Using a titanium dioxide substrate holding nanometer-size gold particles, U.Va. chemists and chemical engineers found a special site that serves as a catalyst at the perimeter of the gold and titanium dioxide substrate.
"The site is special because it involves the bonding of an oxygen molecule to a gold atom and to an adjacent titanium atom in the support," Yates said. "Neither the gold nor the titanium dioxide exhibits this catalytic activity when studied alone."
Using spectroscopic measurements combined with theory, the Yates and Neurock team were able to follow specific molecular transformations and determine precisely where they occurred on the catalyst.
The experimental and theoretical work, guided by Yates and Neurock, was carried out by Isabel Green, a U.Va. Ph.D. candidate in chemistry, and Wenjie Tang, a research associate in chemical engineering. They demonstrated that the significant catalytic activity occurred on unique sites formed at the perimeter region between the gold particles and their titania support.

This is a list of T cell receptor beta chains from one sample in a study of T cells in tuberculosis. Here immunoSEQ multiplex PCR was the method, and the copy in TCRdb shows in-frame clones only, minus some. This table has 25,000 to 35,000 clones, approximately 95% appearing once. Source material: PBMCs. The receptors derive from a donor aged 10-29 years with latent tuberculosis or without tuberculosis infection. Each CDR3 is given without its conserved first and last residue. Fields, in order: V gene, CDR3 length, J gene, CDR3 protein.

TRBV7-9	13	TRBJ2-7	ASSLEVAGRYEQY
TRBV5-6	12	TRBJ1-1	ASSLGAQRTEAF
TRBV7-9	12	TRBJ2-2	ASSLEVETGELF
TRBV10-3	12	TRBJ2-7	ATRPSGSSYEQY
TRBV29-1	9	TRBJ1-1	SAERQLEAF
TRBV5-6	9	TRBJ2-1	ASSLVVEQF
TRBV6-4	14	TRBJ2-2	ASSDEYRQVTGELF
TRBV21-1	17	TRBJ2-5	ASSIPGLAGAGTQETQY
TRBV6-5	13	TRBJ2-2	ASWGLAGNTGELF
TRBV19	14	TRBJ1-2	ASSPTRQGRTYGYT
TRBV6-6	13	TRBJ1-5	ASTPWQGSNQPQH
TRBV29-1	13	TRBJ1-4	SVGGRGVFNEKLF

"We call it a dual catalytic site because two dissimilar atoms are involved," Yates said.
They saw that an oxygen molecule binds chemically to both a gold atom at the edge of the gold cluster and a nearby titanium atom on the titania support and reacts with an adsorbed carbon monoxide molecule to form carbon dioxide. Using spectroscopy they could follow the consumption of carbon monoxide at the dual site.
"This particular site is specific for causing the activation of the oxygen molecule to produce an oxidation reaction on the surface of the catalyst," Yates said. "It's a new class of reactive site not identified before."
|Contact: Fariss Samarrai|
University of Virginia